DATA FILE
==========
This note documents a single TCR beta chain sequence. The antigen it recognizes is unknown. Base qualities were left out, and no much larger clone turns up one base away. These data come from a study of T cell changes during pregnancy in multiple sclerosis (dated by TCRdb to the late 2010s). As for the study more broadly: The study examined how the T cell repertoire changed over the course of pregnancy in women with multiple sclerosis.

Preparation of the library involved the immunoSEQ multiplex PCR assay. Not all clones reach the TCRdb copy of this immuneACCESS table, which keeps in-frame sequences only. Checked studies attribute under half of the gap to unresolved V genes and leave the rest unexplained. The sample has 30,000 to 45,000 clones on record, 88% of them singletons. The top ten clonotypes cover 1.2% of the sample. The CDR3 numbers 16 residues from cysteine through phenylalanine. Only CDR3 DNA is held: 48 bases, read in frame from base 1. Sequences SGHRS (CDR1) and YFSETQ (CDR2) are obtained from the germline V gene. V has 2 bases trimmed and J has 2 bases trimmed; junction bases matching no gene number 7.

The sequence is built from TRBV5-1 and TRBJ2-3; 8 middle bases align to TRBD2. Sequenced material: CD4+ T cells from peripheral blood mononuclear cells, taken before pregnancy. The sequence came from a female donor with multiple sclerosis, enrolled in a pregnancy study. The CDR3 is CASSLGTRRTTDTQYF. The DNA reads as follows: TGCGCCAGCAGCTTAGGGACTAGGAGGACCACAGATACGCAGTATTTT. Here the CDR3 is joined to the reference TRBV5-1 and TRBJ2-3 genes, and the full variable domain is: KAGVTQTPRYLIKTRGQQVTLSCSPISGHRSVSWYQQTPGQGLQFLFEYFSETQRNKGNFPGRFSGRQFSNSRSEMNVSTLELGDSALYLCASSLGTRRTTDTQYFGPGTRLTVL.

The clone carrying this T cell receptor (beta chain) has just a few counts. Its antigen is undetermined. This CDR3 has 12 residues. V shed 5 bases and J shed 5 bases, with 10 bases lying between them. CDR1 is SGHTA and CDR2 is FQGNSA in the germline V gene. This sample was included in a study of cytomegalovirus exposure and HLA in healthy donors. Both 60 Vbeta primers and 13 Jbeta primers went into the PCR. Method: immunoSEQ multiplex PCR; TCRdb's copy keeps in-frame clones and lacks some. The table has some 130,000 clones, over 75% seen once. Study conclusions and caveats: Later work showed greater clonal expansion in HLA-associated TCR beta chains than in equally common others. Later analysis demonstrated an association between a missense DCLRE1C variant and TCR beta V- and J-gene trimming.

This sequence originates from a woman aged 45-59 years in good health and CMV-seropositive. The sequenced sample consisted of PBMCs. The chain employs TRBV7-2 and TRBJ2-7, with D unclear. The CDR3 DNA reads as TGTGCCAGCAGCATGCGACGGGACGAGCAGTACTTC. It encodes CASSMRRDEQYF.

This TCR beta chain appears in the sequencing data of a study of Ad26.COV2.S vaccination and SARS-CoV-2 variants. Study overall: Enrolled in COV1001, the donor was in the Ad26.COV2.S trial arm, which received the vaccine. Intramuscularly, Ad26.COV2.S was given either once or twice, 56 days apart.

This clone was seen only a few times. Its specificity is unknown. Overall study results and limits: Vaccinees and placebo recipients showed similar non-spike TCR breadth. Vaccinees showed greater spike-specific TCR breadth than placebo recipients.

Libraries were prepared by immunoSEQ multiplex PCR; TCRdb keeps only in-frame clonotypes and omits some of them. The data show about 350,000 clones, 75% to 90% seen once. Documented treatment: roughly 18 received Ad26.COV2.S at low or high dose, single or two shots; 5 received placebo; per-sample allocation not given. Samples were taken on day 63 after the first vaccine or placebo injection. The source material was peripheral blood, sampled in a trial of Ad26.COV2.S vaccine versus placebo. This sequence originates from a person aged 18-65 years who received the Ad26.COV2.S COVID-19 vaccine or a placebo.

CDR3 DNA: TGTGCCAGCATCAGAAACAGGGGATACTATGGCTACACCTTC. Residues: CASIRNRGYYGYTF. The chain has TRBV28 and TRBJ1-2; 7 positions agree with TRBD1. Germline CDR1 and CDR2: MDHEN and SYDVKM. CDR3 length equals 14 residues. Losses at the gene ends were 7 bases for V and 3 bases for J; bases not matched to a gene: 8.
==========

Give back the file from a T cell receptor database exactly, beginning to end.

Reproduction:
This note documents a single TCR beta chain sequence. The antigen it recognizes is unknown. Base qualities were left out, and no much larger clone turns up one base away. These data come from a study of T cell changes during pregnancy in multiple sclerosis (dated by TCRdb to the late 2010s). As for the study more broadly: The study examined how the T cell repertoire changed over the course of pregnancy in women with multiple sclerosis.

Preparation of the library involved the immunoSEQ multiplex PCR assay. Not all clones reach the TCRdb copy of this immuneACCESS table, which keeps in-frame sequences only. Checked studies attribute under half of the gap to unresolved V genes and leave the rest unexplained. The sample has 30,000 to 45,000 clones on record, 88% of them singletons. The top ten clonotypes cover 1.2% of the sample. The CDR3 numbers 16 residues from cysteine through phenylalanine. Only CDR3 DNA is held: 48 bases, read in frame from base 1. Sequences SGHRS (CDR1) and YFSETQ (CDR2) are obtained from the germline V gene. V has 2 bases trimmed and J has 2 bases trimmed; junction bases matching no gene number 7.

The sequence is built from TRBV5-1 and TRBJ2-3; 8 middle bases align to TRBD2. Sequenced material: CD4+ T cells from peripheral blood mononuclear cells, taken before pregnancy. The sequence came from a female donor with multiple sclerosis, enrolled in a pregnancy study. The CDR3 is CASSLGTRRTTDTQYF. The DNA reads as follows: TGCGCCAGCAGCTTAGGGACTAGGAGGACCACAGATACGCAGTATTTT. Here the CDR3 is joined to the reference TRBV5-1 and TRBJ2-3 genes, and the full variable domain is: KAGVTQTPRYLIKTRGQQVTLSCSPISGHRSVSWYQQTPGQGLQFLFEYFSETQRNKGNFPGRFSGRQFSNSRSEMNVSTLELGDSALYLCASSLGTRRTTDTQYFGPGTRLTVL.

The clone carrying this T cell receptor (beta chain) has just a few counts. Its antigen is undetermined. This CDR3 has 12 residues. V shed 5 bases and J shed 5 bases, with 10 bases lying between them. CDR1 is SGHTA and CDR2 is FQGNSA in the germline V gene. This sample was included in a study of cytomegalovirus exposure and HLA in healthy donors. Both 60 Vbeta primers and 13 Jbeta primers went into the PCR. Method: immunoSEQ multiplex PCR; TCRdb's copy keeps in-frame clones and lacks some. The table has some 130,000 clones, over 75% seen once. Study conclusions and caveats: Later work showed greater clonal expansion in HLA-associated TCR beta chains than in equally common others. Later analysis demonstrated an association between a missense DCLRE1C variant and TCR beta V- and J-gene trimming.

This sequence originates from a woman aged 45-59 years in good health and CMV-seropositive. The sequenced sample consisted of PBMCs. The chain employs TRBV7-2 and TRBJ2-7, with D unclear. The CDR3 DNA reads as TGTGCCAGCAGCATGCGACGGGACGAGCAGTACTTC. It encodes CASSMRRDEQYF.

This TCR beta chain appears in the sequencing data of a study of Ad26.COV2.S vaccination and SARS-CoV-2 variants. Study overall: Enrolled in COV1001, the donor was in the Ad26.COV2.S trial arm, which received the vaccine. Intramuscularly, Ad26.COV2.S was given either once or twice, 56 days apart.

This clone was seen only a few times. Its specificity is unknown. Overall study results and limits: Vaccinees and placebo recipients showed similar non-spike TCR breadth. Vaccinees showed greater spike-specific TCR breadth than placebo recipients.

Libraries were prepared by immunoSEQ multiplex PCR; TCRdb keeps only in-frame clonotypes and omits some of them. The data show about 350,000 clones, 75% to 90% seen once. Documented treatment: roughly 18 received Ad26.COV2.S at low or high dose, single or two shots; 5 received placebo; per-sample allocation not given. Samples were taken on day 63 after the first vaccine or placebo injection. The source material was peripheral blood, sampled in a trial of Ad26.COV2.S vaccine versus placebo. This sequence originates from a person aged 18-65 years who received the Ad26.COV2.S COVID-19 vaccine or a placebo.

CDR3 DNA: TGTGCCAGCATCAGAAACAGGGGATACTATGGCTACACCTTC. Residues: CASIRNRGYYGYTF. The chain has TRBV28 and TRBJ1-2; 7 positions agree with TRBD1. Germline CDR1 and CDR2: MDHEN and SYDVKM. CDR3 length equals 14 residues. Losses at the gene ends were 7 bases for V and 3 bases for J; bases not matched to a gene: 8.